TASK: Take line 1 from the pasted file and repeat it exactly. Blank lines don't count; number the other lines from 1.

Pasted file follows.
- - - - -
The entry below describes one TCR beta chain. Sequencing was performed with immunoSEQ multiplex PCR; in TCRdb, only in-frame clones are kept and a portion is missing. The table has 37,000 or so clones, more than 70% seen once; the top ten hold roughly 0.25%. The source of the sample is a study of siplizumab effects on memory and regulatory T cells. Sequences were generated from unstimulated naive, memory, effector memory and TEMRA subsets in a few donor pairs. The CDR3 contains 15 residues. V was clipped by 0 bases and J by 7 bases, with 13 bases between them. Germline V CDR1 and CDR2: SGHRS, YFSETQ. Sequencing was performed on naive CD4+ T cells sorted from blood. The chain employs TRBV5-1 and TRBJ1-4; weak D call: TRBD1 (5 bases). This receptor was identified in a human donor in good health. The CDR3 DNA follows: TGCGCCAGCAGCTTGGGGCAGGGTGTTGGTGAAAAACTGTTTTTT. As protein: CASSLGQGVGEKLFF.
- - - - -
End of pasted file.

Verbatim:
The entry below describes one TCR beta chain. Sequencing was performed with immunoSEQ multiplex PCR; in TCRdb, only in-frame clones are kept and a portion is missing. The table has 37,000 or so clones, more than 70% seen once; the top ten hold roughly 0.25%. The source of the sample is a study of siplizumab effects on memory and regulatory T cells. Sequences were generated from unstimulated naive, memory, effector memory and TEMRA subsets in a few donor pairs. The CDR3 contains 15 residues. V was clipped by 0 bases and J by 7 bases, with 13 bases between them. Germline V CDR1 and CDR2: SGHRS, YFSETQ. Sequencing was performed on naive CD4+ T cells sorted from blood. The chain employs TRBV5-1 and TRBJ1-4; weak D call: TRBD1 (5 bases). This receptor was identified in a human donor in good health. The CDR3 DNA follows: TGCGCCAGCAGCTTGGGGCAGGGTGTTGGTGAAAAACTGTTTTTT. As protein: CASSLGQGVGEKLFF.